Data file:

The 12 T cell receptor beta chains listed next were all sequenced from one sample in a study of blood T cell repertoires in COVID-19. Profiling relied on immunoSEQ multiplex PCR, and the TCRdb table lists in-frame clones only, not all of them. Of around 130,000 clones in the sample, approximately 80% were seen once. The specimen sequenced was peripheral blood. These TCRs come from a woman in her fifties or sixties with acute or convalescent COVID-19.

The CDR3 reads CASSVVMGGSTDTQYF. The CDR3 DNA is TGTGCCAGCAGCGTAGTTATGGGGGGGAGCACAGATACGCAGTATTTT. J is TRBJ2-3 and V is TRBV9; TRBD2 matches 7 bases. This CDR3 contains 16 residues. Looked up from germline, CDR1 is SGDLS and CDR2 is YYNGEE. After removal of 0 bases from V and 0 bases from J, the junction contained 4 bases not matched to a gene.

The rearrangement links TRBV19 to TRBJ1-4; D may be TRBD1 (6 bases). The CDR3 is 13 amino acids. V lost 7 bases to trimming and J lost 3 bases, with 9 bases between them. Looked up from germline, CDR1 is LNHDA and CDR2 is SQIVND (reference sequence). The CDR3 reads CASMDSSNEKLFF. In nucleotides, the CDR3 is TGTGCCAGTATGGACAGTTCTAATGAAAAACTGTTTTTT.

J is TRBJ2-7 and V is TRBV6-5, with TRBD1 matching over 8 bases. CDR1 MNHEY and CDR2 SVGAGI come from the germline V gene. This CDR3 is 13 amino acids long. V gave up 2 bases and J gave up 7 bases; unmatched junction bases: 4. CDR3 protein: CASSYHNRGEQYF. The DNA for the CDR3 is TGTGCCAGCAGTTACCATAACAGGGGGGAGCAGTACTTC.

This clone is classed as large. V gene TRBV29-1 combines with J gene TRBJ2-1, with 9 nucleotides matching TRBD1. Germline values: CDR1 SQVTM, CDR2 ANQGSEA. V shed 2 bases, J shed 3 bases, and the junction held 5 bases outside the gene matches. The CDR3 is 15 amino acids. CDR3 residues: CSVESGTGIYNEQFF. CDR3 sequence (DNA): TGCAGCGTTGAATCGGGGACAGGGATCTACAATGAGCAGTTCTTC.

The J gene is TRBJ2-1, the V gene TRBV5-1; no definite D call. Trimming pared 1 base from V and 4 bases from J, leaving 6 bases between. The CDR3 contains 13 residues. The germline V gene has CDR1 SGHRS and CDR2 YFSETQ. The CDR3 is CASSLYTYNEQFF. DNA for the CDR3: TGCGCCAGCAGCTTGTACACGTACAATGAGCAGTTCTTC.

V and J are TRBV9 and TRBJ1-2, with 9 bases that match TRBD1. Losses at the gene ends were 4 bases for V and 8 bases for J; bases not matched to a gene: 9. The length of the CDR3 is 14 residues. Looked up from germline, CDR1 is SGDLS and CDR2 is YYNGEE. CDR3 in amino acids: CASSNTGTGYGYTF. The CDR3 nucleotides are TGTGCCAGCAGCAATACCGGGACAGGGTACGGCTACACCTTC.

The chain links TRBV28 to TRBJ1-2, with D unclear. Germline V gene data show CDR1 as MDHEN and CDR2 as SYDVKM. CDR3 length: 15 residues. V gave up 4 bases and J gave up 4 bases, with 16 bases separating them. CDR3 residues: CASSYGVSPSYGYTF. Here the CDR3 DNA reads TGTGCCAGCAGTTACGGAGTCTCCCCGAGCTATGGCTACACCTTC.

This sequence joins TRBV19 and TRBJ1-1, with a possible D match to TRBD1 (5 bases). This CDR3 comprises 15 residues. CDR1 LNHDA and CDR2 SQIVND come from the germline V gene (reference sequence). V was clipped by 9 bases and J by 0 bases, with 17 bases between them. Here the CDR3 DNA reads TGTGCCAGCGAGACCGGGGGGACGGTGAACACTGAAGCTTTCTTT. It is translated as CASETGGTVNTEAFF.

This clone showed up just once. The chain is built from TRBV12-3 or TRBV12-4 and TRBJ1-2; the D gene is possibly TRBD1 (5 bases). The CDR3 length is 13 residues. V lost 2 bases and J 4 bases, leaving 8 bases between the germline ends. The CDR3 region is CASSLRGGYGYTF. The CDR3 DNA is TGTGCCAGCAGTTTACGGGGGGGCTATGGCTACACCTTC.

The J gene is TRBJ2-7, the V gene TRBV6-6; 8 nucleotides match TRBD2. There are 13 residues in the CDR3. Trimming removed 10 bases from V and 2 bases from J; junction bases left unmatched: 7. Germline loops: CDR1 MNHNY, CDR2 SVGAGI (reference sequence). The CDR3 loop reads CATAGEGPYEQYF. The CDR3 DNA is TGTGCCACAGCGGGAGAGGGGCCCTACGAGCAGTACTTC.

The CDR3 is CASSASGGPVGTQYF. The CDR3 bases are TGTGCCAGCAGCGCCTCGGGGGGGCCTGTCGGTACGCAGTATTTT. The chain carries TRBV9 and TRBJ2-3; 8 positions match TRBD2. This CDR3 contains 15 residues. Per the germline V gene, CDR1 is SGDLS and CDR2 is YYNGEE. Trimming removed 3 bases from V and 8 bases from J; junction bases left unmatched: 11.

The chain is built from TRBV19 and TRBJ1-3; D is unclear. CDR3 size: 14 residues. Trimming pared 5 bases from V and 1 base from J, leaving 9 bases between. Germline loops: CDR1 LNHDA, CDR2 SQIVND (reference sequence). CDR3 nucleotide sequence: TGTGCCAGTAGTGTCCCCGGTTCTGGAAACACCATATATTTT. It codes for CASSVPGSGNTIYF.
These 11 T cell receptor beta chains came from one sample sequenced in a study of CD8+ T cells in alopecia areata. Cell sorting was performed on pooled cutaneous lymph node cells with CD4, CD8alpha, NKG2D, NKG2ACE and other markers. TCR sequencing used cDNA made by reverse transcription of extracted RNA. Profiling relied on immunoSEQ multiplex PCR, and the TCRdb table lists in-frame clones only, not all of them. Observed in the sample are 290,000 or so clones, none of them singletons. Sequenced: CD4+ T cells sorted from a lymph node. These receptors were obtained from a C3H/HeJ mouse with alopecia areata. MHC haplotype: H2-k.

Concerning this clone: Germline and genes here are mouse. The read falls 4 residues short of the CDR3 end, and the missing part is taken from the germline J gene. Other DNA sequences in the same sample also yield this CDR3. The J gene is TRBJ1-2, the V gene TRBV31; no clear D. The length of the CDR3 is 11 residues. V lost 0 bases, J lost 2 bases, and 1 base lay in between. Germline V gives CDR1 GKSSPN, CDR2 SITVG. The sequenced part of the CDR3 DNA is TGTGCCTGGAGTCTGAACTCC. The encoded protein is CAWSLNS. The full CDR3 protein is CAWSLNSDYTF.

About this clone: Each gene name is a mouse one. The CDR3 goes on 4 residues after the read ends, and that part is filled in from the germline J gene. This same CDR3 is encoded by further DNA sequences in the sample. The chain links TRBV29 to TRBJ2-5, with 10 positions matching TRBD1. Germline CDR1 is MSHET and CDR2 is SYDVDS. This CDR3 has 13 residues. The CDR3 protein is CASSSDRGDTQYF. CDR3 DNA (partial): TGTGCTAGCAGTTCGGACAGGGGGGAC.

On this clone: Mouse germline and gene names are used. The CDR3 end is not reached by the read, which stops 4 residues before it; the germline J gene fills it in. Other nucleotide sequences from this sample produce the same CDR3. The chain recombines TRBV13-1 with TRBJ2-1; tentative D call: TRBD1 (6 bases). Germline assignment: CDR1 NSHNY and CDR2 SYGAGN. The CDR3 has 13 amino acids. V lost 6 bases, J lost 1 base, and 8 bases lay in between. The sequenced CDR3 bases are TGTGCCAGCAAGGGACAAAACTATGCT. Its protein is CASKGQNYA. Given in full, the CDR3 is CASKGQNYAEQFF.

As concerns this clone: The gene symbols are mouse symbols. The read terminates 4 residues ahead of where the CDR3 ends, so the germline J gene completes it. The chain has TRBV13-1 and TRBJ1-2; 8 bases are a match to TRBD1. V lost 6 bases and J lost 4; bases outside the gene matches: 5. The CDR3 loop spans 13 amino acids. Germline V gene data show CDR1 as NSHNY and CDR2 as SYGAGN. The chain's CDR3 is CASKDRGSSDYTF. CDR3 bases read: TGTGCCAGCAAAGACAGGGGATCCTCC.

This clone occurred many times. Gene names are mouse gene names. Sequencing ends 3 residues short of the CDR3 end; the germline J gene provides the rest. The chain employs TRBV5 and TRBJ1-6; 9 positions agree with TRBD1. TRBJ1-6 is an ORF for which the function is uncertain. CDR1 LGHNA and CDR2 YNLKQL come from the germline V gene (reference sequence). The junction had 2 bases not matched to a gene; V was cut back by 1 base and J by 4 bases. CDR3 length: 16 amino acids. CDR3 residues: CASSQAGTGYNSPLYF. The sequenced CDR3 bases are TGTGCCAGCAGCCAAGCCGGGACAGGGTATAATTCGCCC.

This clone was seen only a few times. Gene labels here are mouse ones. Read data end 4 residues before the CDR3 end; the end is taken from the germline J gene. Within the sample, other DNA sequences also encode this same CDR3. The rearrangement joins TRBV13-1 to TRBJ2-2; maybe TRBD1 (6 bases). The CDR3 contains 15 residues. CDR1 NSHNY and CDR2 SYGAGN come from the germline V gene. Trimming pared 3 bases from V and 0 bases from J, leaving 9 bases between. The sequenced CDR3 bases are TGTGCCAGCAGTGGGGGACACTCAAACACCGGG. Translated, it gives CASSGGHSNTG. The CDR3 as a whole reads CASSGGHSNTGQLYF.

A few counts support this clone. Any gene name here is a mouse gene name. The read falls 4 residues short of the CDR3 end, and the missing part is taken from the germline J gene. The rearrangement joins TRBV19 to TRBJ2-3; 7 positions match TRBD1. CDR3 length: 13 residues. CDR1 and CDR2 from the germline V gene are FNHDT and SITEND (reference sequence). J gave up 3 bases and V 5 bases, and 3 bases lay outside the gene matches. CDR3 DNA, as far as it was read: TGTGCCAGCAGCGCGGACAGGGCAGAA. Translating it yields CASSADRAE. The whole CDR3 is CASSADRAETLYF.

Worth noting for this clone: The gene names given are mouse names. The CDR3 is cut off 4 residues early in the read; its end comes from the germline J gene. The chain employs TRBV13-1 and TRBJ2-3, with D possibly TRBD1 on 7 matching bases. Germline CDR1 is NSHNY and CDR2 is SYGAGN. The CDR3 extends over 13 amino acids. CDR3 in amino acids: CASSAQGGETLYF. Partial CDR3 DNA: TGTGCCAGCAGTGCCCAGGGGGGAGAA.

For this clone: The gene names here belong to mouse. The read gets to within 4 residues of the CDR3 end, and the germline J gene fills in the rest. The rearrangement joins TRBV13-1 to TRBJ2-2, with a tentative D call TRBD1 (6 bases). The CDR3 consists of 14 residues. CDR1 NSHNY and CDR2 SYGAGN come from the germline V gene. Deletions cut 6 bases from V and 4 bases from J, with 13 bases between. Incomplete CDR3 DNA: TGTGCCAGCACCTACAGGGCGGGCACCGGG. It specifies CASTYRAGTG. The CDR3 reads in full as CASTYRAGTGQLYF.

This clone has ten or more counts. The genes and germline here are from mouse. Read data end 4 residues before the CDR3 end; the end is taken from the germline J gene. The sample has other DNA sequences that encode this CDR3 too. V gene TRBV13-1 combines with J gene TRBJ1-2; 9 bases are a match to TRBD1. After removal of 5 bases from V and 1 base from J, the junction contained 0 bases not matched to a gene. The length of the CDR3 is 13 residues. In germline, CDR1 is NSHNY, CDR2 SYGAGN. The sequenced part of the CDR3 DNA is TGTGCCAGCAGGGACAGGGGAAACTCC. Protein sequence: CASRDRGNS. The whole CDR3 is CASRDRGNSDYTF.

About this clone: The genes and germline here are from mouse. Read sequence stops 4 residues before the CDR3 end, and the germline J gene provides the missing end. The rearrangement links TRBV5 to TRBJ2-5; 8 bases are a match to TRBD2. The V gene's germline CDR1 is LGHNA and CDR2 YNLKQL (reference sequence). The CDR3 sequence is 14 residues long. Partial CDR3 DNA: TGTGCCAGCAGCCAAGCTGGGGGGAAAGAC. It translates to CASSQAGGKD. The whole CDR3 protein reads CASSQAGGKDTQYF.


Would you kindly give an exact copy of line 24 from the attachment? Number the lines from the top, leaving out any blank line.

This clone has ten or more counts. The genes and germline here are from mouse. Read data end 4 residues before the CDR3 end; the end is taken from the germline J gene. The sample has other DNA sequences that encode this CDR3 too. V gene TRBV13-1 combines with J gene TRBJ1-2; 9 bases are a match to TRBD1. After removal of 5 bases from V and 1 base from J, the junction contained 0 bases not matched to a gene. The length of the CDR3 is 13 residues. In germline, CDR1 is NSHNY, CDR2 SYGAGN. The sequenced part of the CDR3 DNA is TGTGCCAGCAGGGACAGGGGAAACTCC. Protein sequence: CASRDRGNS. The whole CDR3 is CASRDRGNSDYTF.